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Viewing other nodes on the network
Antony Denyer

Published On - March 11, 2020

Viewing other nodes on the network (look who's talking to your network)

We tend to take for granted that blockchain networks are just there, but have you ever thought about who else your node is talking to? It’s all well having a node to connect to, but how do you know that your node is speaking with reliable sources? Although it’s easy to overlook this detail, the potential implications are serious.

How do you know what the right number of nodes is?



Ethereum is a decentralized application platform; it is a distributed unstructured peer to peer system built up of many nodes. Because it is unstructured, it means that every node must have a complete copy of all the data on the network. It also means that a node will act as both server (to other peers) and client (fetches data from peers) to the network.

Because each node must fetch all the data for that blockchain, it means that it's open to attack from malicious actors who might want to propagate corrupted data to you. To mitigate this problem, Satoshi Nakamoto (in the bitcoin white paper) proposed that this could be solved by introducing a 'proof of work' consensus algorithm.

Ethereum Nodes on Google EarthEthereum nodes on Google Earth from @peter_szilagyi

Key - green = geth, orange = parity, white = everything else

What has this got to do with Peer Count?

Simply put, you need to have peers to be able to have a network. Otherwise, you're just talking to yourself! You could run a node with a single peer that's connected to the broader network. The downside is that you must trust, completely, that single peer. At the other extreme you could try and connect to all available peers, the problem is that it doesn't scale. You can not talk to everyone in a timely manner. What you need to have is a reasonable number of peers whereby the chances of more than half of them being malicious is low.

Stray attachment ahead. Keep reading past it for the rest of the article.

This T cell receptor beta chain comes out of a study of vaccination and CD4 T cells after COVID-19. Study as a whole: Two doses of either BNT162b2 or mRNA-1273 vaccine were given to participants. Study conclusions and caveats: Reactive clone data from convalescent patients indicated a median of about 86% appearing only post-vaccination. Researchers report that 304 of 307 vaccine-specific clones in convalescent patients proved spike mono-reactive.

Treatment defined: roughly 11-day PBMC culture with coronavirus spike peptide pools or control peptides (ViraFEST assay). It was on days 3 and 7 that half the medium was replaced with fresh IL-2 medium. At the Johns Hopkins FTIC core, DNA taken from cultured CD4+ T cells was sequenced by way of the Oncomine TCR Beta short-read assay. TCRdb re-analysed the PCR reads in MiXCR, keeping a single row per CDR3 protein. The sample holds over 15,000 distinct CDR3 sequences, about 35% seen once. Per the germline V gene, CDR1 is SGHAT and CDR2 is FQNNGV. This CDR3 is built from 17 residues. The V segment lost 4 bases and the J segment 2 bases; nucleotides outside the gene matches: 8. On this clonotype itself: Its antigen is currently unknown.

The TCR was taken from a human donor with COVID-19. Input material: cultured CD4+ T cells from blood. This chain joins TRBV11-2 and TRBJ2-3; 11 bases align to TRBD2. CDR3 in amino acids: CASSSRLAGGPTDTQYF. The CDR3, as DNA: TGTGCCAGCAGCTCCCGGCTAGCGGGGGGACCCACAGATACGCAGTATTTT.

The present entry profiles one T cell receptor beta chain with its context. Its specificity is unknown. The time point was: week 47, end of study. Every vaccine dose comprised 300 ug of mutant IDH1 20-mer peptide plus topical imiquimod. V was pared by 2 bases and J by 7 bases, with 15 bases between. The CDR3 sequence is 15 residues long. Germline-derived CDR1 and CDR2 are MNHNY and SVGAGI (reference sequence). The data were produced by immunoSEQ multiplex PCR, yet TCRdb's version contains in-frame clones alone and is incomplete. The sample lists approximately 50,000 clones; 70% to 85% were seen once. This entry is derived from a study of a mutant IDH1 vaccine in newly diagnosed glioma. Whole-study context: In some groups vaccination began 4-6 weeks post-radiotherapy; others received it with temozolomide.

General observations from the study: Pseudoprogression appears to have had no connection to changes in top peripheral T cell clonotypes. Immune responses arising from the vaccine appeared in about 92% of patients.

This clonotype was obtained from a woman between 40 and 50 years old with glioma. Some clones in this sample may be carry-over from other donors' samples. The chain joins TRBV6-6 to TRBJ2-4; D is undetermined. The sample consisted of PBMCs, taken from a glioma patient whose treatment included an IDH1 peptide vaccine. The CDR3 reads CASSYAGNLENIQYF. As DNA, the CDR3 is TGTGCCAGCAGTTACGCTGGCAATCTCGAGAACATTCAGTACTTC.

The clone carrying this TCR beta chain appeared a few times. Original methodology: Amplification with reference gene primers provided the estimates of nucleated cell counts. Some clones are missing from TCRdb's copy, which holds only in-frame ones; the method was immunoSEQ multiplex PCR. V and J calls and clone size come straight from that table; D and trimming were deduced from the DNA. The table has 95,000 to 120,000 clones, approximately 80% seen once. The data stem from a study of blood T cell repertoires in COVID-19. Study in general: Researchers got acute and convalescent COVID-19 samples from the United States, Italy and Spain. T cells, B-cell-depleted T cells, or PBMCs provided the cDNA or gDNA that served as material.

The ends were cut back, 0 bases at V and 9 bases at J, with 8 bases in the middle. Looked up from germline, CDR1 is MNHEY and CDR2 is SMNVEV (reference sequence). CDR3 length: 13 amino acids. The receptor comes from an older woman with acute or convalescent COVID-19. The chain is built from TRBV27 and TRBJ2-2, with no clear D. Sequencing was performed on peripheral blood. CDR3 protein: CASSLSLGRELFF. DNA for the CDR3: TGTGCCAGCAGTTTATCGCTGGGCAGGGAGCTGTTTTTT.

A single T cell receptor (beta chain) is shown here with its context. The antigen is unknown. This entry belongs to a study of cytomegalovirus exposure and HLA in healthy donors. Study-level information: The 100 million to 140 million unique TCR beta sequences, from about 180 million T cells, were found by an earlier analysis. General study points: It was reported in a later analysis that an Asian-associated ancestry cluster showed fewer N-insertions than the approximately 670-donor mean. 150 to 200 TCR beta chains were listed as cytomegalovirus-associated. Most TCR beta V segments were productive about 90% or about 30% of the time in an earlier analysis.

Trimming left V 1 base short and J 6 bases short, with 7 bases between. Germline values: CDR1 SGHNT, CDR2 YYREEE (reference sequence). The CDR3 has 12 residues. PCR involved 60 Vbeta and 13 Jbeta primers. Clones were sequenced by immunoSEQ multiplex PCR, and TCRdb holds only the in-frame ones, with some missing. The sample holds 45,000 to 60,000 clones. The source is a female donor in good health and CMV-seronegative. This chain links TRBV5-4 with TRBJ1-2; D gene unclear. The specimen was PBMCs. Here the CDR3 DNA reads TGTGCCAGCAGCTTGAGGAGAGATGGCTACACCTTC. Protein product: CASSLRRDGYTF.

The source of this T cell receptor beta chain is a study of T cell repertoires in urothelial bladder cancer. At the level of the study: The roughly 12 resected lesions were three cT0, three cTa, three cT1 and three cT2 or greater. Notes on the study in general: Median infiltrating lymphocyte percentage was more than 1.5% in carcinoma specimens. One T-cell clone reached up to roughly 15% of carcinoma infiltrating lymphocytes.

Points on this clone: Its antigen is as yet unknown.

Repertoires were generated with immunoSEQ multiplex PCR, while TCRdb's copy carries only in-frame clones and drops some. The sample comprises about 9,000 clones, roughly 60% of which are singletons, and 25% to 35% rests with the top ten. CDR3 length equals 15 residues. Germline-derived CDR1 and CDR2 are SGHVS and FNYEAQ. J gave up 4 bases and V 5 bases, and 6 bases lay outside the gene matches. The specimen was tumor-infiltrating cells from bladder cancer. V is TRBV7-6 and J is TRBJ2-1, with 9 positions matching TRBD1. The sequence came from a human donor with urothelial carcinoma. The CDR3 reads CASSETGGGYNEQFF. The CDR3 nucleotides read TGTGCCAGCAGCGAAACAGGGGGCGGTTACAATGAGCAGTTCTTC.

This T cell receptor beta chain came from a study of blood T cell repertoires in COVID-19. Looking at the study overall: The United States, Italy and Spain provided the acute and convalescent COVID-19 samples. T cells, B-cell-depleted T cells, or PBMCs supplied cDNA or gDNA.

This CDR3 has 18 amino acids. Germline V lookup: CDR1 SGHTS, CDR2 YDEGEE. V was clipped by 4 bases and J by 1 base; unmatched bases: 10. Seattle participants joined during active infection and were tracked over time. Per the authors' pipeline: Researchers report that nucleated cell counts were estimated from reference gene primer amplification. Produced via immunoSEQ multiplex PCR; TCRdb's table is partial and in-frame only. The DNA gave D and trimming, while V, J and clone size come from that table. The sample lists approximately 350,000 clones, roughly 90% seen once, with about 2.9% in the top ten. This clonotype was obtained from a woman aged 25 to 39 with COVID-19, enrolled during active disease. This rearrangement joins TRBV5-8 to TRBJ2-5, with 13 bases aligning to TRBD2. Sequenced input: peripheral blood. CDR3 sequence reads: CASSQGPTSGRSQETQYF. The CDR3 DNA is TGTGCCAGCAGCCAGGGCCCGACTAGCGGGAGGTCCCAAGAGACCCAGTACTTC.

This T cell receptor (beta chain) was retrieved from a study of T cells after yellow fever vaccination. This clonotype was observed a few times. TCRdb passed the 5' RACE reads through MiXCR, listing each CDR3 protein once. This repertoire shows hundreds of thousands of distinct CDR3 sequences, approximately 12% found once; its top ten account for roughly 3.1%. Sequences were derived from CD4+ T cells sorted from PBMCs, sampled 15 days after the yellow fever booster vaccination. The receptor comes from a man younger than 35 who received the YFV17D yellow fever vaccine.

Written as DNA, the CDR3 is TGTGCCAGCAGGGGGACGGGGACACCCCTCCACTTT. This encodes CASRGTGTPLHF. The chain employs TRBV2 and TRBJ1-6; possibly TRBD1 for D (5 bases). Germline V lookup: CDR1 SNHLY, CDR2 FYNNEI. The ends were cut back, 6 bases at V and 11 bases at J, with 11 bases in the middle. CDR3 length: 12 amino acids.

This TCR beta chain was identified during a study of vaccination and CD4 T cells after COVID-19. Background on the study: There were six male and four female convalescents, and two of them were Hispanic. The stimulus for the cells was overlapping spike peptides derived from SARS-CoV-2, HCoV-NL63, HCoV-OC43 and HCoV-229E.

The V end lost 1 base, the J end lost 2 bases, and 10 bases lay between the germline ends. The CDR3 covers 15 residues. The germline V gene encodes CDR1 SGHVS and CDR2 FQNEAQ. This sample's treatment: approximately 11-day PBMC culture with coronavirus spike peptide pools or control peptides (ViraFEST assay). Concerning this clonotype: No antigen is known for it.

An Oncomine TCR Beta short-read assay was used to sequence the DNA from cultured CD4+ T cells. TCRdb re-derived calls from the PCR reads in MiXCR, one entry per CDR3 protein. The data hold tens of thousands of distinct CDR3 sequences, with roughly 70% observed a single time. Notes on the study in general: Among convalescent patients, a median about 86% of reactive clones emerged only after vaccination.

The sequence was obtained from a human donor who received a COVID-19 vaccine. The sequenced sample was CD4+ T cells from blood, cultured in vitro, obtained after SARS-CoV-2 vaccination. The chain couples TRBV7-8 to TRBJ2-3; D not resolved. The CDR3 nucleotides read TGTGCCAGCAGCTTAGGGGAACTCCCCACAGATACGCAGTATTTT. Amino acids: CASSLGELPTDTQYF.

How do you prevent yourself being hijacked? 

The way you discover peers needs to be random. The problem is you need to start somewhere, with Ethereum mainnet this is achieved via bootnodes. They are maintained by the Ethereum Foundation and act as a lookup for other nodes. Once you have some peers you can ask for some more peers (neighbours). Your client can walk the network to find sufficiently random peers to connect to. 

Check your peers

It's a good idea to make sure that the peers that you've connected to are sufficiently distributed. There's no point connecting to 15 peers that are owned by the same actor. There's no real foolproof way of doing this, but you can make a start by checking admin.peers from a geth console or by using epirus.

So there you have it, next time you connect to a node for the first time, perhaps start by checking its peer count. If you see at least 15 distinct peers you should be able to have some confidence that your node is talking to the real network!


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